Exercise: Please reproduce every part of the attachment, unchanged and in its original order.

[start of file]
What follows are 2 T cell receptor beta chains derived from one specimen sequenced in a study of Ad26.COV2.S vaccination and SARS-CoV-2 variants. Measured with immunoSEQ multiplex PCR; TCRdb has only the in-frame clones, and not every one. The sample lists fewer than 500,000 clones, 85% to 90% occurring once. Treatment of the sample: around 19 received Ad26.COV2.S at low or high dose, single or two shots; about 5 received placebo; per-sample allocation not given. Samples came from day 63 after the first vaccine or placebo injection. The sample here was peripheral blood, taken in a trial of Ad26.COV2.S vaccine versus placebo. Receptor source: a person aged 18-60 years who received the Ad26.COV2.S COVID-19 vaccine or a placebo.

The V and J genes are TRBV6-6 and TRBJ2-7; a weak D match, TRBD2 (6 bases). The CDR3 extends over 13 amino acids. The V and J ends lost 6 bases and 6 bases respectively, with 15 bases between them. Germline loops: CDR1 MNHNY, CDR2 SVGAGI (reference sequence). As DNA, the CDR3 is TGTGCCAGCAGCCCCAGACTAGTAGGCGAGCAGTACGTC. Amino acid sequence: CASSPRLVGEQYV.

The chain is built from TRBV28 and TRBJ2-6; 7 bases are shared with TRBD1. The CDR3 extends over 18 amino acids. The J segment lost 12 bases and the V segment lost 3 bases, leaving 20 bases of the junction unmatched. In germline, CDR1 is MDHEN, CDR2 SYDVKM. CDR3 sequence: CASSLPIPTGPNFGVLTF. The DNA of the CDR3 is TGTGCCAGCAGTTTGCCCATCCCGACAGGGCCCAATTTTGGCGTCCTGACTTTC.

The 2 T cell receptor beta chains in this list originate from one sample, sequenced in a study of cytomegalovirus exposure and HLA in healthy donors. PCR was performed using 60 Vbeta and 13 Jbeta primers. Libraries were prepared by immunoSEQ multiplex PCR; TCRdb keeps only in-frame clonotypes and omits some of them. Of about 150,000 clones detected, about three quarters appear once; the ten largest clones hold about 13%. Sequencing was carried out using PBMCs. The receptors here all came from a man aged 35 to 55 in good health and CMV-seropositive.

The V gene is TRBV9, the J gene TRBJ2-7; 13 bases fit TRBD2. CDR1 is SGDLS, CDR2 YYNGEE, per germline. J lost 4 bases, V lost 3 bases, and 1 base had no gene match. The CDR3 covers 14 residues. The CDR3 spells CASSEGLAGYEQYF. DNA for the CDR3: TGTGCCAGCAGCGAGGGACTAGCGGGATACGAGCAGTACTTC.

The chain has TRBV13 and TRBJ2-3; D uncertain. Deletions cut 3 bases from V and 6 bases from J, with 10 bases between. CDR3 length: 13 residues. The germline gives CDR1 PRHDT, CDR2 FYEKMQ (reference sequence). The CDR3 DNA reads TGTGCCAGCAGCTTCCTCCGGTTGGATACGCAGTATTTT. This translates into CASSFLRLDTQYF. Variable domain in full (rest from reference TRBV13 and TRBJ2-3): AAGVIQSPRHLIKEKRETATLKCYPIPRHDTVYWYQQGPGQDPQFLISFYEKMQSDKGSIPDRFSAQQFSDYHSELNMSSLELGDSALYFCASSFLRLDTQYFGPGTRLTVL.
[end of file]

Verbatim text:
What follows are 2 T cell receptor beta chains derived from one specimen sequenced in a study of Ad26.COV2.S vaccination and SARS-CoV-2 variants. Measured with immunoSEQ multiplex PCR; TCRdb has only the in-frame clones, and not every one. The sample lists fewer than 500,000 clones, 85% to 90% occurring once. Treatment of the sample: around 19 received Ad26.COV2.S at low or high dose, single or two shots; about 5 received placebo; per-sample allocation not given. Samples came from day 63 after the first vaccine or placebo injection. The sample here was peripheral blood, taken in a trial of Ad26.COV2.S vaccine versus placebo. Receptor source: a person aged 18-60 years who received the Ad26.COV2.S COVID-19 vaccine or a placebo.

The V and J genes are TRBV6-6 and TRBJ2-7; a weak D match, TRBD2 (6 bases). The CDR3 extends over 13 amino acids. The V and J ends lost 6 bases and 6 bases respectively, with 15 bases between them. Germline loops: CDR1 MNHNY, CDR2 SVGAGI (reference sequence). As DNA, the CDR3 is TGTGCCAGCAGCCCCAGACTAGTAGGCGAGCAGTACGTC. Amino acid sequence: CASSPRLVGEQYV.

The chain is built from TRBV28 and TRBJ2-6; 7 bases are shared with TRBD1. The CDR3 extends over 18 amino acids. The J segment lost 12 bases and the V segment lost 3 bases, leaving 20 bases of the junction unmatched. In germline, CDR1 is MDHEN, CDR2 SYDVKM. CDR3 sequence: CASSLPIPTGPNFGVLTF. The DNA of the CDR3 is TGTGCCAGCAGTTTGCCCATCCCGACAGGGCCCAATTTTGGCGTCCTGACTTTC.

The 2 T cell receptor beta chains in this list originate from one sample, sequenced in a study of cytomegalovirus exposure and HLA in healthy donors. PCR was performed using 60 Vbeta and 13 Jbeta primers. Libraries were prepared by immunoSEQ multiplex PCR; TCRdb keeps only in-frame clonotypes and omits some of them. Of about 150,000 clones detected, about three quarters appear once; the ten largest clones hold about 13%. Sequencing was carried out using PBMCs. The receptors here all came from a man aged 35 to 55 in good health and CMV-seropositive.

The V gene is TRBV9, the J gene TRBJ2-7; 13 bases fit TRBD2. CDR1 is SGDLS, CDR2 YYNGEE, per germline. J lost 4 bases, V lost 3 bases, and 1 base had no gene match. The CDR3 covers 14 residues. The CDR3 spells CASSEGLAGYEQYF. DNA for the CDR3: TGTGCCAGCAGCGAGGGACTAGCGGGATACGAGCAGTACTTC.

The chain has TRBV13 and TRBJ2-3; D uncertain. Deletions cut 3 bases from V and 6 bases from J, with 10 bases between. CDR3 length: 13 residues. The germline gives CDR1 PRHDT, CDR2 FYEKMQ (reference sequence). The CDR3 DNA reads TGTGCCAGCAGCTTCCTCCGGTTGGATACGCAGTATTTT. This translates into CASSFLRLDTQYF. Variable domain in full (rest from reference TRBV13 and TRBJ2-3): AAGVIQSPRHLIKEKRETATLKCYPIPRHDTVYWYQQGPGQDPQFLISFYEKMQSDKGSIPDRFSAQQFSDYHSELNMSSLELGDSALYFCASSFLRLDTQYFGPGTRLTVL.